Banners: Cape of Good Films, Hope Productions, Fox Star Studios
Producers: Cape of Good Films, R Balki, Fox Star Studios
Director: Jagan Shakti
Cast: Akshay Kumar, Vidya Balan, Sonakshi Sinha, Taapsee Pannu, Sharman Joshi, Nithya Menen, Kirti Kulhari Sehgal, HG Dattatreya, Vikram Gokhale, Dalip Tahil, Sanjay Kapoor, Purab Kohli, Mohammed Zeeshan Ayub
Writers: Jagan Shakti (Story), R Balki, Nidhi Singh Dharma, Saketh Kondiparthi
Music: Amit Trivedi
When we think of movies made about space, it has always been Hollywood movies that come to mind; Apollo 13, The Martian, Gravity… to name a few. Though Mission Mangal is different from these movies as it is more about sending a satellite to space while, the aforementioned movies are about humans in space, there is a common thread that binds them. They are all inherently human stories, ordinary people in extraordinary circumstances and emerging victorious.
Within the first few minutes of the film we are introduced to two of ISRO’s lead scientists Rakesh Dhawan and Tara Shinde. The year is 2010 and they are working on the launch of GSLV Fat Boy. While things seem to go as planned, some technical issues result in the mission being aborted and the rocket is set to self-destruct. Rakesh takes responsibility for the failure. As a result he is shifted from the Chandrayan 2 mission to the almost defunct Mars mission of ISRO and a former NASA scientist, Rupert is brought on board for the ongoing Chandrayan 2 program.
Though disappointed at first, it is Tara who suggests to Rakesh that they should send a satellite to Mars when she finds out that America is planning a Mars mission. At first he is sceptical, but Tara’s enthusiasm and ideas get the better of him and he requests the ISRO chief to give the go ahead. Luckily for Rakesh, he agrees and asks for a project plan. For such a huge mission, a top team is needed, but Rupert assigns ‘second-level’ scientists. Thus Eka Gandhi, Kritika Agarwal, Varsha Pillai, Neha Siddiqui, Parmeshwar Joshi and a nearing retirement Ananth Iyengar come on board.
At first none of them believe in the dream that Rakesh and Tara are nurturing, but slowly and steadily they realise how big and important this mission is for the country. On the one hand getting these scientists to play for the same side is a challenge and on the other hand, budgetary constraints from ISRO result in the cost of the mission cut to half. But then nothing stops the MOM – Mars Orbiter Mission, which is later christened as Mangalyaan. Each of the women has their share of personal problems but they overcome everything to do their duty and successfully put the satellite on the Mars orbit.
What works in favour of Mission Mangal is the simplicity in the story telling. It is indeed an extraordinary story, almost an unbelievable one, of ordinary people. Jagan Shakti and his team of writers which also includes R Balki, have managed to keep the science very basic. At no point does the jargon overwhelm you. Using simple household examples, complex space terms are explained in an entertaining way. It is an emotional human story all the way with family drama, a little bit of romance, comedy and even some dance and action thrown in.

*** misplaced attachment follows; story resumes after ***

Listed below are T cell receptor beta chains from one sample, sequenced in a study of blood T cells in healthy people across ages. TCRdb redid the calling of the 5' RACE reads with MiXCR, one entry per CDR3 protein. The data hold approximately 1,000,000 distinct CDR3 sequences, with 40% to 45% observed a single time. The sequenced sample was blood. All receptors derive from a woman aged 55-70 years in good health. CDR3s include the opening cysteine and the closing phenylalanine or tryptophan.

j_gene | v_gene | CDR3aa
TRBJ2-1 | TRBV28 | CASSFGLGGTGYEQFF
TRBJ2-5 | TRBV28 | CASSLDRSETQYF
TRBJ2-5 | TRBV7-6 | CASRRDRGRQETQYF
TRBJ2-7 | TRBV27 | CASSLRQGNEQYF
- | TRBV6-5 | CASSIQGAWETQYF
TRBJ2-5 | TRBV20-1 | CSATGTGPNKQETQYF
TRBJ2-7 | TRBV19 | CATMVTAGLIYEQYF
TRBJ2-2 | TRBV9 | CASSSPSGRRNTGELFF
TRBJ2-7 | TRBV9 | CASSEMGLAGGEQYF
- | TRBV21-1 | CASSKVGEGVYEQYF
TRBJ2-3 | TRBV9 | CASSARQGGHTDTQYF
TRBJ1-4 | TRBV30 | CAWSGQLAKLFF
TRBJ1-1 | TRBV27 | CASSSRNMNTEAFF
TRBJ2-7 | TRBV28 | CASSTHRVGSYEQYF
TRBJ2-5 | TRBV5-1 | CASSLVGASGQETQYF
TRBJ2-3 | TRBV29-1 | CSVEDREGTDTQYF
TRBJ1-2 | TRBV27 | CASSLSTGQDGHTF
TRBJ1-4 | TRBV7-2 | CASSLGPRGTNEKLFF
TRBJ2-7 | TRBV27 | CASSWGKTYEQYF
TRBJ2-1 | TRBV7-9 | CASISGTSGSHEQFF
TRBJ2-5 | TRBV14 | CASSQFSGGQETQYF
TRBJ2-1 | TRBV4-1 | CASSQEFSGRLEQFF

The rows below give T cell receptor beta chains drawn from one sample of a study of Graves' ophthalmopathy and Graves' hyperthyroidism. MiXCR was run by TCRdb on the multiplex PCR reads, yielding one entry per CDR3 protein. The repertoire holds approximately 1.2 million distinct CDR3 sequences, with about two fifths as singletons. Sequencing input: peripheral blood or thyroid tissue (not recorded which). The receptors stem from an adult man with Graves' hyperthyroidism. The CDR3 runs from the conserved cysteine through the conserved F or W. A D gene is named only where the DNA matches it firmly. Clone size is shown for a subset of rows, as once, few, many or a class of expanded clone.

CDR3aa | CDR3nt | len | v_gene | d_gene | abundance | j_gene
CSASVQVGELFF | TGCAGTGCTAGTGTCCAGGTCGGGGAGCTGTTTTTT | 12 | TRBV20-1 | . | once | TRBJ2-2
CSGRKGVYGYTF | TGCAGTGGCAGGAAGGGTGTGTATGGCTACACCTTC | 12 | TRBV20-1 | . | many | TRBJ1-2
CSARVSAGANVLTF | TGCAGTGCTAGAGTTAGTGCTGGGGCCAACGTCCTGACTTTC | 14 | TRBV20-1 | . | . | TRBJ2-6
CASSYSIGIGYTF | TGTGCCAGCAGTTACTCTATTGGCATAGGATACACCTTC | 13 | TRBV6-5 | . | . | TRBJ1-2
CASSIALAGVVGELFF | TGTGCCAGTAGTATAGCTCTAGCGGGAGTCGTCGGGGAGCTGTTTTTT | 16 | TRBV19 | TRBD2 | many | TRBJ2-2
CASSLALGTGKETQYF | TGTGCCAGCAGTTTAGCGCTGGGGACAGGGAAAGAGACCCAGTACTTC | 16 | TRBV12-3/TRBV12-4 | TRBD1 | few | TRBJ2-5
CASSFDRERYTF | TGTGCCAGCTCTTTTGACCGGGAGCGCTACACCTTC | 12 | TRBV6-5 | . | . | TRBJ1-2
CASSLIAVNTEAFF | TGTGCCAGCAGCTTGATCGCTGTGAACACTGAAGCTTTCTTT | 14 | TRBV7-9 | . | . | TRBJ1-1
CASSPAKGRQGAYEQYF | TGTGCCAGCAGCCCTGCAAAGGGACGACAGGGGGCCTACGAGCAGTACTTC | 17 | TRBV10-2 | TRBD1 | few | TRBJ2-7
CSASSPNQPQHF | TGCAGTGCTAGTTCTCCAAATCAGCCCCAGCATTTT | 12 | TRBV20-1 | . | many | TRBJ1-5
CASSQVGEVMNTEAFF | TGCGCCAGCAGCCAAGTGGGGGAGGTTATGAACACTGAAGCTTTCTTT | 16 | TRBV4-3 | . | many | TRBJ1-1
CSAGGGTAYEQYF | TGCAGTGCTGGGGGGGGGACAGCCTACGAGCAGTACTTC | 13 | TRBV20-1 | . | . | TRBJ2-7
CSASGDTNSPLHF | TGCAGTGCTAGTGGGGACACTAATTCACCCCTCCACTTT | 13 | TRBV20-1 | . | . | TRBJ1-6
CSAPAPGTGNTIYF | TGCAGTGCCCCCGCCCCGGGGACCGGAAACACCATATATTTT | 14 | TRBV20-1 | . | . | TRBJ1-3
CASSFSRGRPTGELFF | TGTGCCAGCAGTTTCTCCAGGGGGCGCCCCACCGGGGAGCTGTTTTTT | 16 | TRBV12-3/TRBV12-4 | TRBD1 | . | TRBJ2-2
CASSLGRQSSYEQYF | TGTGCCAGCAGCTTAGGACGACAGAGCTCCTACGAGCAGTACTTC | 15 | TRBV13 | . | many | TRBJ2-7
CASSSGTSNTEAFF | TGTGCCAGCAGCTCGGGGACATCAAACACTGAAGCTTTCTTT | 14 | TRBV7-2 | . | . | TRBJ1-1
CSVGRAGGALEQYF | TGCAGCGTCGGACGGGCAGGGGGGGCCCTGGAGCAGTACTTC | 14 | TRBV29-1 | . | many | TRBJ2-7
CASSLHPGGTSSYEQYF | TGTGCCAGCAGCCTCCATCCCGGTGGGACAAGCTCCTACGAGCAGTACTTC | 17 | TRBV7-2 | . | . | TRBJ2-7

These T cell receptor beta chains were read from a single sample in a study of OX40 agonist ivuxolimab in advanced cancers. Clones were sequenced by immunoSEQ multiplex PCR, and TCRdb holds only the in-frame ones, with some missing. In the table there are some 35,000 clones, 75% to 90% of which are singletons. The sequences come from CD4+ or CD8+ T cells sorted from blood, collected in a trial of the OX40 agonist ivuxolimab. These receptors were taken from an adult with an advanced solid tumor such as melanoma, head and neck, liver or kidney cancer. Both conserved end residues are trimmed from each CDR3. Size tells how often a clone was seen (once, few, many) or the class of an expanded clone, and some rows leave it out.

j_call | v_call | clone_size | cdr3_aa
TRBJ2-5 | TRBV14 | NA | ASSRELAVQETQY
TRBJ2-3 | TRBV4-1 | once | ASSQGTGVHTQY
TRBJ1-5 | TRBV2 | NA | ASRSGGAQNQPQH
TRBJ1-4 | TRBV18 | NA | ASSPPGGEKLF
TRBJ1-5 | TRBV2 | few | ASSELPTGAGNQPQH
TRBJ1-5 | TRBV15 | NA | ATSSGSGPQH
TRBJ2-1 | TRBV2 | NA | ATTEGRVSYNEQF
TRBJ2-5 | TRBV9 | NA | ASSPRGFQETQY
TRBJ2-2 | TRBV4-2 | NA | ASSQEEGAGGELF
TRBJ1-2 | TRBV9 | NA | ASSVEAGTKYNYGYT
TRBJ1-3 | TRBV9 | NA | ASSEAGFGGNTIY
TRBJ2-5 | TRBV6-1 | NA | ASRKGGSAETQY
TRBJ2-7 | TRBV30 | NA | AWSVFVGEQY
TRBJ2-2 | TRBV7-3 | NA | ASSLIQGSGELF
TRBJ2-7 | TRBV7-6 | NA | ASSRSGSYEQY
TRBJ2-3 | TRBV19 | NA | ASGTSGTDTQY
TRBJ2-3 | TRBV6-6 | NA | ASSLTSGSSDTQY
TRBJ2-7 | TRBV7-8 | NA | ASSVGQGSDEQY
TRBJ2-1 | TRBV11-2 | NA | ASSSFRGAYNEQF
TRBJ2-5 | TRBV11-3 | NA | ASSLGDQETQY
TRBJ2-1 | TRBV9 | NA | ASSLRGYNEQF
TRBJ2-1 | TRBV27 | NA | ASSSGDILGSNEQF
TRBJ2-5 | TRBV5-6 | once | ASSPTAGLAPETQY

Not only is the story beautiful, the film looks also amazing. Kudos to the technical team for doing such a wonderful job. Ravi Varman’s camera work is top notch. He captures the homes of the women with such softness and at the same time there is a certain serious feel when we are inside ISRO. Sandeep Ravade’s production design needs special mention. The amount of detail that has gone into creating the rockets, the satellite and every single item inside ISRO is phenomenal. At no point do you feel that you are not inside a mission control room or a space centre. The film also has its share of VFX and credit must be given that it has been done and executed well. Editing is slick and Amit Trivedi’s music is pleasant.
But everything is not perfect on this ‘mission’. A scene or two and a song that could have been left out. Though the film gives us a peek into the lives of the women, we are left to wonder who Rakesh Dhawan is and what his back story is. But when you look at the larger picture, these are minor flaws.
The driving force of the film is its cast. Akshay Kumar as Rakesh Dhawan and Vidya Balan as Tara Shinde lead the film with their amazing presence and on screen chemistry. Though they are not romantically paired, every time they come on screen together, they bring a smile to your face. Akshay does a wonderful job of not just underplaying his part but also bringing in some great comic moments. Vidya gets under the skin of her character with such ease that you start believing that she is indeed an ISRO scientist who is also a homemaker, a mother and a wife. Sonakshi Sinha as Eka Gandhi does a good job. She is bold, ambitious and unapologetic. Sharman Joshi as Parmeshwar Joshi proves that he is such an underrated actor. He has some really funny and sweet moments with Sonakshi in the film. Taapsee Pannu as Kritika Agarwal does a good job. She has an emotional scene in the film in which she excels and how! Kirti Kulhari Sehgal as Neha Siddqui plays her part well. Nithya Menen who makes her Bollywood debut is a treat to watch. As Varsha Pillai she brings vulnerability and strength to her character. HG Dattatreya as Ananth Iyengar brings dignity and class to his act.
Rest of the cast which includes Vikram Gokhale, Dalip Tahil, Sanjay Kapoor and cameo appearances by Purab Kohli and Mohammed Zeeshan Ayub does a good job in making this film a super enjoyable experience.